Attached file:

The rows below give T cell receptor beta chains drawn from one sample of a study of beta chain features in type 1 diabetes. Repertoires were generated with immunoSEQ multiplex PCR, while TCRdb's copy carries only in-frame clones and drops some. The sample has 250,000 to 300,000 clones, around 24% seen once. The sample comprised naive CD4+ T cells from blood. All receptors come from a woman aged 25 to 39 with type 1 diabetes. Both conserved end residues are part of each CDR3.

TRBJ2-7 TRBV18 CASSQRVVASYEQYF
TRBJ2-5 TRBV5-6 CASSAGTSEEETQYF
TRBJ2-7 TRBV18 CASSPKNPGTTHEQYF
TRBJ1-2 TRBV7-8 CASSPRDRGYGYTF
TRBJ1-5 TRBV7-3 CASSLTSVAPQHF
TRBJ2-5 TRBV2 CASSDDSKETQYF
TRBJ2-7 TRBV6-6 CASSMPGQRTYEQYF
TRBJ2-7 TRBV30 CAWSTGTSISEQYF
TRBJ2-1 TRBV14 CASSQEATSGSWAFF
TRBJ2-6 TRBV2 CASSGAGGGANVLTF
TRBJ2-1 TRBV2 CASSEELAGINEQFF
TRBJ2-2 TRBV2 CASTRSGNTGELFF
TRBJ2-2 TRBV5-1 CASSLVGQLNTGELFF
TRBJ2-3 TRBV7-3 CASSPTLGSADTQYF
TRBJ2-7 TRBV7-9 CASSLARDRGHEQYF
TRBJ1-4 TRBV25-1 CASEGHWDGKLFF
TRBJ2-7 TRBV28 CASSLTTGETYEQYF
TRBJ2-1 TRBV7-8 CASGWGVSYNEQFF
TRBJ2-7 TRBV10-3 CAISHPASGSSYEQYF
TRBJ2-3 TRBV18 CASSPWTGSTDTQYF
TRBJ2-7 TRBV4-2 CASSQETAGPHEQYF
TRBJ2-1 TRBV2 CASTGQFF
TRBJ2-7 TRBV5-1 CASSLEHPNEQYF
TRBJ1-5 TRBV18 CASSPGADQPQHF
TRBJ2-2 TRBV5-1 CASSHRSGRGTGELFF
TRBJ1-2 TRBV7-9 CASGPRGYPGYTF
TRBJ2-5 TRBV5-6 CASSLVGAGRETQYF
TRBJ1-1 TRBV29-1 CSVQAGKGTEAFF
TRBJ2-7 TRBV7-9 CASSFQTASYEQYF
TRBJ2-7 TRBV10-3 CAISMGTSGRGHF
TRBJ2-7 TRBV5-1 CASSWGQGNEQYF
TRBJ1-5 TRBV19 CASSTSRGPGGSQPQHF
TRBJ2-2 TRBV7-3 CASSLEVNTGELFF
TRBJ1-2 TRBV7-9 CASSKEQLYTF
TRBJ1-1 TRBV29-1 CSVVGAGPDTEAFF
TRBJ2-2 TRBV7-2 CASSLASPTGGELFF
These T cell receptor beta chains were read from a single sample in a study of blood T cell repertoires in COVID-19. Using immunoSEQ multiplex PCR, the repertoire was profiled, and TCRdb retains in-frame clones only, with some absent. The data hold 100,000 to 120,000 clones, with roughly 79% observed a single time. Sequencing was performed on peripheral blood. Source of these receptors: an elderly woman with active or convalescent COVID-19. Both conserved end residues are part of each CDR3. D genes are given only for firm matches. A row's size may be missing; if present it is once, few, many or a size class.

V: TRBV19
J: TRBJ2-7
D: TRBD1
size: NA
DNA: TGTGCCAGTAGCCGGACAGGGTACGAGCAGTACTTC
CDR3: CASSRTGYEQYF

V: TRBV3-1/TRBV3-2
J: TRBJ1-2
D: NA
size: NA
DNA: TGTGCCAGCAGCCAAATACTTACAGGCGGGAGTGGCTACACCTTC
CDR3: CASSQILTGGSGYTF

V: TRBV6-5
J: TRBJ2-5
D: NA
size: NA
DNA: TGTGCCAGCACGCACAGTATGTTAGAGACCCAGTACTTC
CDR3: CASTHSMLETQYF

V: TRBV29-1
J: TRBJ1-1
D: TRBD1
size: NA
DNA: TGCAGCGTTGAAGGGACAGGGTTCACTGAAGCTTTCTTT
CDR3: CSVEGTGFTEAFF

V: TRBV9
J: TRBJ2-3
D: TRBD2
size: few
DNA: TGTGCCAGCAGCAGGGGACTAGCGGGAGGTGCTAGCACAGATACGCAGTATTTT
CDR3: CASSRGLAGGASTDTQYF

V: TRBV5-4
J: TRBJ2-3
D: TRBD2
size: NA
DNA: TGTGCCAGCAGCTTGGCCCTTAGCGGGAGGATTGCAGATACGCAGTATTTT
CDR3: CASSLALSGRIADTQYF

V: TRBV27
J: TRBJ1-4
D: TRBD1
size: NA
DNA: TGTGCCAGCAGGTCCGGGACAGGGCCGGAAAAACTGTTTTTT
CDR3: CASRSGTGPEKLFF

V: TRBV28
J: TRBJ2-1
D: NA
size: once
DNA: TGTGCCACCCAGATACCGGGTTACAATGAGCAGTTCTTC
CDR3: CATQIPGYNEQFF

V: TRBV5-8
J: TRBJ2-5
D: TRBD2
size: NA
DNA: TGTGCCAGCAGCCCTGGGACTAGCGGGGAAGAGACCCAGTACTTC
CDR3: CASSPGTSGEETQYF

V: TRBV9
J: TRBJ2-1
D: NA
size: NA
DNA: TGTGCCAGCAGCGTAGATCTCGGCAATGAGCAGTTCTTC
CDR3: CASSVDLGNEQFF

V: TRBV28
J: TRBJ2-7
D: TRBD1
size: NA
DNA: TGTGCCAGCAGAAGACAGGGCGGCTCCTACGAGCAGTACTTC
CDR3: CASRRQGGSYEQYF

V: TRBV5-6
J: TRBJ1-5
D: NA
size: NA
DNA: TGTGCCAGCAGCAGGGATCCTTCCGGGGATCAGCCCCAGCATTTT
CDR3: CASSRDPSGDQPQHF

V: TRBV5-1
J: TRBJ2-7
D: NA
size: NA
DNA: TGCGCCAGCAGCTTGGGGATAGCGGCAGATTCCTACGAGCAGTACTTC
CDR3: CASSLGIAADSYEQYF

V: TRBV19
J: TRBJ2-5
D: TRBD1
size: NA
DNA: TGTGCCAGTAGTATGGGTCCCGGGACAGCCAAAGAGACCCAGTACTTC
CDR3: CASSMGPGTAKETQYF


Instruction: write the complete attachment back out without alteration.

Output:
The rows below give T cell receptor beta chains drawn from one sample of a study of beta chain features in type 1 diabetes. Repertoires were generated with immunoSEQ multiplex PCR, while TCRdb's copy carries only in-frame clones and drops some. The sample has 250,000 to 300,000 clones, around 24% seen once. The sample comprised naive CD4+ T cells from blood. All receptors come from a woman aged 25 to 39 with type 1 diabetes. Both conserved end residues are part of each CDR3.

TRBJ2-7 TRBV18 CASSQRVVASYEQYF
TRBJ2-5 TRBV5-6 CASSAGTSEEETQYF
TRBJ2-7 TRBV18 CASSPKNPGTTHEQYF
TRBJ1-2 TRBV7-8 CASSPRDRGYGYTF
TRBJ1-5 TRBV7-3 CASSLTSVAPQHF
TRBJ2-5 TRBV2 CASSDDSKETQYF
TRBJ2-7 TRBV6-6 CASSMPGQRTYEQYF
TRBJ2-7 TRBV30 CAWSTGTSISEQYF
TRBJ2-1 TRBV14 CASSQEATSGSWAFF
TRBJ2-6 TRBV2 CASSGAGGGANVLTF
TRBJ2-1 TRBV2 CASSEELAGINEQFF
TRBJ2-2 TRBV2 CASTRSGNTGELFF
TRBJ2-2 TRBV5-1 CASSLVGQLNTGELFF
TRBJ2-3 TRBV7-3 CASSPTLGSADTQYF
TRBJ2-7 TRBV7-9 CASSLARDRGHEQYF
TRBJ1-4 TRBV25-1 CASEGHWDGKLFF
TRBJ2-7 TRBV28 CASSLTTGETYEQYF
TRBJ2-1 TRBV7-8 CASGWGVSYNEQFF
TRBJ2-7 TRBV10-3 CAISHPASGSSYEQYF
TRBJ2-3 TRBV18 CASSPWTGSTDTQYF
TRBJ2-7 TRBV4-2 CASSQETAGPHEQYF
TRBJ2-1 TRBV2 CASTGQFF
TRBJ2-7 TRBV5-1 CASSLEHPNEQYF
TRBJ1-5 TRBV18 CASSPGADQPQHF
TRBJ2-2 TRBV5-1 CASSHRSGRGTGELFF
TRBJ1-2 TRBV7-9 CASGPRGYPGYTF
TRBJ2-5 TRBV5-6 CASSLVGAGRETQYF
TRBJ1-1 TRBV29-1 CSVQAGKGTEAFF
TRBJ2-7 TRBV7-9 CASSFQTASYEQYF
TRBJ2-7 TRBV10-3 CAISMGTSGRGHF
TRBJ2-7 TRBV5-1 CASSWGQGNEQYF
TRBJ1-5 TRBV19 CASSTSRGPGGSQPQHF
TRBJ2-2 TRBV7-3 CASSLEVNTGELFF
TRBJ1-2 TRBV7-9 CASSKEQLYTF
TRBJ1-1 TRBV29-1 CSVVGAGPDTEAFF
TRBJ2-2 TRBV7-2 CASSLASPTGGELFF
These T cell receptor beta chains were read from a single sample in a study of blood T cell repertoires in COVID-19. Using immunoSEQ multiplex PCR, the repertoire was profiled, and TCRdb retains in-frame clones only, with some absent. The data hold 100,000 to 120,000 clones, with roughly 79% observed a single time. Sequencing was performed on peripheral blood. Source of these receptors: an elderly woman with active or convalescent COVID-19. Both conserved end residues are part of each CDR3. D genes are given only for firm matches. A row's size may be missing; if present it is once, few, many or a size class.

V: TRBV19
J: TRBJ2-7
D: TRBD1
size: NA
DNA: TGTGCCAGTAGCCGGACAGGGTACGAGCAGTACTTC
CDR3: CASSRTGYEQYF

V: TRBV3-1/TRBV3-2
J: TRBJ1-2
D: NA
size: NA
DNA: TGTGCCAGCAGCCAAATACTTACAGGCGGGAGTGGCTACACCTTC
CDR3: CASSQILTGGSGYTF

V: TRBV6-5
J: TRBJ2-5
D: NA
size: NA
DNA: TGTGCCAGCACGCACAGTATGTTAGAGACCCAGTACTTC
CDR3: CASTHSMLETQYF

V: TRBV29-1
J: TRBJ1-1
D: TRBD1
size: NA
DNA: TGCAGCGTTGAAGGGACAGGGTTCACTGAAGCTTTCTTT
CDR3: CSVEGTGFTEAFF

V: TRBV9
J: TRBJ2-3
D: TRBD2
size: few
DNA: TGTGCCAGCAGCAGGGGACTAGCGGGAGGTGCTAGCACAGATACGCAGTATTTT
CDR3: CASSRGLAGGASTDTQYF

V: TRBV5-4
J: TRBJ2-3
D: TRBD2
size: NA
DNA: TGTGCCAGCAGCTTGGCCCTTAGCGGGAGGATTGCAGATACGCAGTATTTT
CDR3: CASSLALSGRIADTQYF

V: TRBV27
J: TRBJ1-4
D: TRBD1
size: NA
DNA: TGTGCCAGCAGGTCCGGGACAGGGCCGGAAAAACTGTTTTTT
CDR3: CASRSGTGPEKLFF

V: TRBV28
J: TRBJ2-1
D: NA
size: once
DNA: TGTGCCACCCAGATACCGGGTTACAATGAGCAGTTCTTC
CDR3: CATQIPGYNEQFF

V: TRBV5-8
J: TRBJ2-5
D: TRBD2
size: NA
DNA: TGTGCCAGCAGCCCTGGGACTAGCGGGGAAGAGACCCAGTACTTC
CDR3: CASSPGTSGEETQYF

V: TRBV9
J: TRBJ2-1
D: NA
size: NA
DNA: TGTGCCAGCAGCGTAGATCTCGGCAATGAGCAGTTCTTC
CDR3: CASSVDLGNEQFF

V: TRBV28
J: TRBJ2-7
D: TRBD1
size: NA
DNA: TGTGCCAGCAGAAGACAGGGCGGCTCCTACGAGCAGTACTTC
CDR3: CASRRQGGSYEQYF

V: TRBV5-6
J: TRBJ1-5
D: NA
size: NA
DNA: TGTGCCAGCAGCAGGGATCCTTCCGGGGATCAGCCCCAGCATTTT
CDR3: CASSRDPSGDQPQHF

V: TRBV5-1
J: TRBJ2-7
D: NA
size: NA
DNA: TGCGCCAGCAGCTTGGGGATAGCGGCAGATTCCTACGAGCAGTACTTC
CDR3: CASSLGIAADSYEQYF

V: TRBV19
J: TRBJ2-5
D: TRBD1
size: NA
DNA: TGTGCCAGTAGTATGGGTCCCGGGACAGCCAAAGAGACCCAGTACTTC
CDR3: CASSMGPGTAKETQYF